I don't listen to the radio much these days, but did so this morning for some reason. The station I was listening to had a contest to give away concert tickets. The contest was patterned after the Jeff Foxworthy show: Are You Smarter Than A Fifth Grader, but asked, according to the disk jockey, First Grade questions. Adult contestants, vying for the concert tickets, dropped like flies, unable to answer some the simplest questions. One caller, a student at our local university, got four out of his five questions correct, but was stumped by: How long does it take for the earth to complete one orbit around the sun? His first guess was 40 million light years. He quickly revised his guess and suggested one day as his answer. Was either answer in the ball park?
That's quite a spread, isn't it, from 40 million light years down to one day. One light year is the distance that light, travelling at 186,000 miles per second, travels in 365 days. The distance would be 186,000 miles X 60 seconds X 60 minutes X 24 hours X 365 days in the year, calculated to a result of 5,865,696,000,000 miles. That's five trillion, eight-hundred-and-sixty-five billion, six-hundred-and-ninety-six million miles. Then, multiply that by 40,000,000 to get the total distance. That's a pretty big number, isn't it? If you tried to calculate the result with a calculator, you may have given it a headache.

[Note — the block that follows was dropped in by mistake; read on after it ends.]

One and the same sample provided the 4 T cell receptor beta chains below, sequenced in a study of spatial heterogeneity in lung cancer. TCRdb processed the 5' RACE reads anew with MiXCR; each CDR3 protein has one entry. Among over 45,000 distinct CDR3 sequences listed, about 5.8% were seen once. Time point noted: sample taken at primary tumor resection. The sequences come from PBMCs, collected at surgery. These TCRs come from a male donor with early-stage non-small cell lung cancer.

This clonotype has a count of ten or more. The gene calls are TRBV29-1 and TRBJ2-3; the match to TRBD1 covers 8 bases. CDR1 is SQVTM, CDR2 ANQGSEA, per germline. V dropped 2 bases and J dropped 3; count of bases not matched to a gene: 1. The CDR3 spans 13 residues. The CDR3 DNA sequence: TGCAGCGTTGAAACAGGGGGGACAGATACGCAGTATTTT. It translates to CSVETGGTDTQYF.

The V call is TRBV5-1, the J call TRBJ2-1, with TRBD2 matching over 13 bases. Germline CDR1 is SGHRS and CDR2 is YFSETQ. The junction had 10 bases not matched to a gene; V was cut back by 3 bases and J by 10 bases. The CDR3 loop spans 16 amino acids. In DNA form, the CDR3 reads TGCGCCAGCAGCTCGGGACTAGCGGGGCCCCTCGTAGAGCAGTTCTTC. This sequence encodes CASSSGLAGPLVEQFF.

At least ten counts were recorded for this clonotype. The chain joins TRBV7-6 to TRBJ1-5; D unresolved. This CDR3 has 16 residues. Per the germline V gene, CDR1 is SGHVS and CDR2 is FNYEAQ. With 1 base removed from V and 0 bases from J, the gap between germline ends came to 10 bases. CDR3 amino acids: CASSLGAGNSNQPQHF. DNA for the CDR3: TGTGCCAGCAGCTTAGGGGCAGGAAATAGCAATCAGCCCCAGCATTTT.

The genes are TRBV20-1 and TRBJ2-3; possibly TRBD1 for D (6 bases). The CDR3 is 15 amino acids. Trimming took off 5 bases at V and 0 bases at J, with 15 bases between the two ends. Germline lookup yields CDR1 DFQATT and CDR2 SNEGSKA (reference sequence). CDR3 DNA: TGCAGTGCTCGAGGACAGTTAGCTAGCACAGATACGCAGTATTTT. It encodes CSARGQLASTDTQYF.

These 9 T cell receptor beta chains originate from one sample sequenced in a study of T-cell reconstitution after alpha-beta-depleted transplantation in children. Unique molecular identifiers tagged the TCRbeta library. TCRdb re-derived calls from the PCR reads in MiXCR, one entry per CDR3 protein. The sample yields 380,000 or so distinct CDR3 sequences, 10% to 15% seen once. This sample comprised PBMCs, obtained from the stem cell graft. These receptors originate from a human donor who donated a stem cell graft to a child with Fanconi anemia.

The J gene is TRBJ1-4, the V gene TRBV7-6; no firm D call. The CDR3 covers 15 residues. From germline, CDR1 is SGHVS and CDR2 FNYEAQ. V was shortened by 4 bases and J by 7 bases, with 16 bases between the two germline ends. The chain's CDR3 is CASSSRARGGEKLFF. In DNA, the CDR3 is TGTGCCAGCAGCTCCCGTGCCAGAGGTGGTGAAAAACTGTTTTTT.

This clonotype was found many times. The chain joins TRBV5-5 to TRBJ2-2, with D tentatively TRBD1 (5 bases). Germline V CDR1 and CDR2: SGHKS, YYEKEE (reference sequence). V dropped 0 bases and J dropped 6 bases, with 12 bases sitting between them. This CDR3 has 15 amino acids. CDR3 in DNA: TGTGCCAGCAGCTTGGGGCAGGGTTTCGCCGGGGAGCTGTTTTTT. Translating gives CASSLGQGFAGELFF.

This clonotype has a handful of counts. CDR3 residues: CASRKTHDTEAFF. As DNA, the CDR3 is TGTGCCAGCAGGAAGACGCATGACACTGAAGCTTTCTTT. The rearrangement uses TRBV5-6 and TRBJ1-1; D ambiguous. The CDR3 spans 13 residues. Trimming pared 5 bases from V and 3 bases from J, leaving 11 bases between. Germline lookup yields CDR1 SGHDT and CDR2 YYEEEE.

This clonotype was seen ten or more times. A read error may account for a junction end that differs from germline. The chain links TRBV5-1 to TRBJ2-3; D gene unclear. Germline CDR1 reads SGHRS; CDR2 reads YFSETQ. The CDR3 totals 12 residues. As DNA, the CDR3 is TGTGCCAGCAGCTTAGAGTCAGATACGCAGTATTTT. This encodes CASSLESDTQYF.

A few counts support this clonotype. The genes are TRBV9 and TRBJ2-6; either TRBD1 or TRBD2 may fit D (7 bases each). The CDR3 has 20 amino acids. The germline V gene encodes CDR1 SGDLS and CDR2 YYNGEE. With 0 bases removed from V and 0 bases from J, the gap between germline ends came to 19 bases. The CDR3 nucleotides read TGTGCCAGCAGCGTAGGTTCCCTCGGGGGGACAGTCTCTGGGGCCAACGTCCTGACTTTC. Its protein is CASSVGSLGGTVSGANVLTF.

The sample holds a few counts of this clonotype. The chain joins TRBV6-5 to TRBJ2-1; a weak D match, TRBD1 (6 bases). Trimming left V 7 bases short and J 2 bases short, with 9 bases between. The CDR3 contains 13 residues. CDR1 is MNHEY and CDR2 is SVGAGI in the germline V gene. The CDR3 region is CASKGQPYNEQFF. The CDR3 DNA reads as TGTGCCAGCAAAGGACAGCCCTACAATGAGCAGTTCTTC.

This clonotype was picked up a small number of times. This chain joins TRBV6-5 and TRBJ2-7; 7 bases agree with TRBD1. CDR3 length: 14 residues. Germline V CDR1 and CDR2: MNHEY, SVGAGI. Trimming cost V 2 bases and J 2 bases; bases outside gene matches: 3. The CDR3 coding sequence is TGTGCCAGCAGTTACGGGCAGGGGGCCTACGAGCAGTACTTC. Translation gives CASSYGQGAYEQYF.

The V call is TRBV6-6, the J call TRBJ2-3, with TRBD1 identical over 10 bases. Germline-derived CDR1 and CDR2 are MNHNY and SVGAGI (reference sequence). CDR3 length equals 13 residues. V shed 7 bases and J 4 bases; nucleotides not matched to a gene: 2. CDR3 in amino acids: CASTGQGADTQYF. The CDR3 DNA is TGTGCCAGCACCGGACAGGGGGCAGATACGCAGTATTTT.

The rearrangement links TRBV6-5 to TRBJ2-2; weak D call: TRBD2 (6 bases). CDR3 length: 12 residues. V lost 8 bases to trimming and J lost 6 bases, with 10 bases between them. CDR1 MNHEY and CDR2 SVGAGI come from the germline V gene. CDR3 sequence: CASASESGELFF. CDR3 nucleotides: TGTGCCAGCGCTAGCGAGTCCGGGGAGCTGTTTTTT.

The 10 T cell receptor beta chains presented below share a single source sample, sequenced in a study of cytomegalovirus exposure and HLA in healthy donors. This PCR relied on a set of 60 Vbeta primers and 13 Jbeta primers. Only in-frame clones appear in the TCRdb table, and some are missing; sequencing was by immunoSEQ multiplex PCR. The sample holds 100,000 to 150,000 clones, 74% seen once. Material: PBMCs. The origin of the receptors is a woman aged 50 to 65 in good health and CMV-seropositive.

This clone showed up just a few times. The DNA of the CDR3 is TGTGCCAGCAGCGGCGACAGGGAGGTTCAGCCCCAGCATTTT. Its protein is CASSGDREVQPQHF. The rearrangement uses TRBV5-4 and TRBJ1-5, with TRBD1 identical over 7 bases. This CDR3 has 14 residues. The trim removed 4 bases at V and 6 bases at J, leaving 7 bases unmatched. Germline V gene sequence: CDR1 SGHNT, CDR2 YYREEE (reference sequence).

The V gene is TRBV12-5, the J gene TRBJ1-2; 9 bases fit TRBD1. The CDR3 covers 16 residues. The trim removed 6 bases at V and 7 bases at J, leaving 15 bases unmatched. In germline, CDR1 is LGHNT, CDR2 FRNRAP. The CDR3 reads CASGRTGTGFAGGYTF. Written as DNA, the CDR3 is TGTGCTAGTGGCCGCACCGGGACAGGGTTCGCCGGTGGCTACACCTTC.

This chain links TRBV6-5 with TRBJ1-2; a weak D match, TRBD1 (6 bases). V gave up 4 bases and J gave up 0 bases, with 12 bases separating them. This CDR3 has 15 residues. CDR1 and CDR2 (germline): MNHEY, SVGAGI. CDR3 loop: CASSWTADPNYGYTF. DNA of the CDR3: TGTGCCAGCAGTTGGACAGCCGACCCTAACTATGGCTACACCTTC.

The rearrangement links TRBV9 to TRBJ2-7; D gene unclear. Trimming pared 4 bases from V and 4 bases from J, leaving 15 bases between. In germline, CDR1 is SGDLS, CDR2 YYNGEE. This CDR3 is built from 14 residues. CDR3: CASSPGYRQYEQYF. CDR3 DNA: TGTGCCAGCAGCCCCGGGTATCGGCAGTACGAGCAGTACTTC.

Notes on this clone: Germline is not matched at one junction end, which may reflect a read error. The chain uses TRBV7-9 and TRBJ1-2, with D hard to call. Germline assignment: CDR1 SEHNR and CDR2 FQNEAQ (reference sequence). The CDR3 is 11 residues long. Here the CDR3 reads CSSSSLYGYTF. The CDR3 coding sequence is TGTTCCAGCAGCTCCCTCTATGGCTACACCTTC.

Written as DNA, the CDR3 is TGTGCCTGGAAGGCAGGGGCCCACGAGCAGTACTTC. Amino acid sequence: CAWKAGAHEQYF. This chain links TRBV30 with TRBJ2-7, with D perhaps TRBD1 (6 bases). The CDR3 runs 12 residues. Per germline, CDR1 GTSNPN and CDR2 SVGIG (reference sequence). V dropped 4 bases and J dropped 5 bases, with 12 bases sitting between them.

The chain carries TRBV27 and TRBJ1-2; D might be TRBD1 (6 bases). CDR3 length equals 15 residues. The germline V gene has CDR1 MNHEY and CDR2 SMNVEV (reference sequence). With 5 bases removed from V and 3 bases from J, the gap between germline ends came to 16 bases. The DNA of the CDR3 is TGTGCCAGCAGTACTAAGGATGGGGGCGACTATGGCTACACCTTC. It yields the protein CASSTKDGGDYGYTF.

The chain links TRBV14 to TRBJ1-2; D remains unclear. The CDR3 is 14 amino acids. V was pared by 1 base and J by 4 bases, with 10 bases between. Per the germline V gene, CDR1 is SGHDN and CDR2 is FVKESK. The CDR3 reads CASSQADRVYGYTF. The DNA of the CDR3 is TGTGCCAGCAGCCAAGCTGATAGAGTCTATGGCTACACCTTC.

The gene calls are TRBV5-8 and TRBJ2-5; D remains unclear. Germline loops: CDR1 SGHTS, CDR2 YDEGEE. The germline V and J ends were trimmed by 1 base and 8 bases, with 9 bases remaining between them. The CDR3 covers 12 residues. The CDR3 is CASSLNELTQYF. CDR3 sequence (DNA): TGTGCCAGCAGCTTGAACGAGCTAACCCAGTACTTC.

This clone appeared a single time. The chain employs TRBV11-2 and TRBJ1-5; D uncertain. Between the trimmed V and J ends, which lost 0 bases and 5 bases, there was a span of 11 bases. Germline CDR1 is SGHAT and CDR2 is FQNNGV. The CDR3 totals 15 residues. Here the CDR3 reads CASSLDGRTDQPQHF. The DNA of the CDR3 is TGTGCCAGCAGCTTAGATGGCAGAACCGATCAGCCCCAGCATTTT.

The correct answer to the question was, of course, one year.
Here, to arm yourselves in case you ever compete for concert tickets on your local radio station, are some interesting astronomical facts:
All figures are approximate.
- Distance of Earth to Sun: 150,000,000 kilometers (93,000,000 miles)
- Distance of Earth to moon: 250,000 kilometers (160,000 miles)
- Speed that Earth travels through space: 100,000 kilometers per hour (67,000 miles per hour)
- If you attempted to count all the stars in a galaxy at a rate of one every second it would take around 3,000 years to count them all.
I don't know everything, but wish I did. Many people know far less than I, but don't care. That's scary.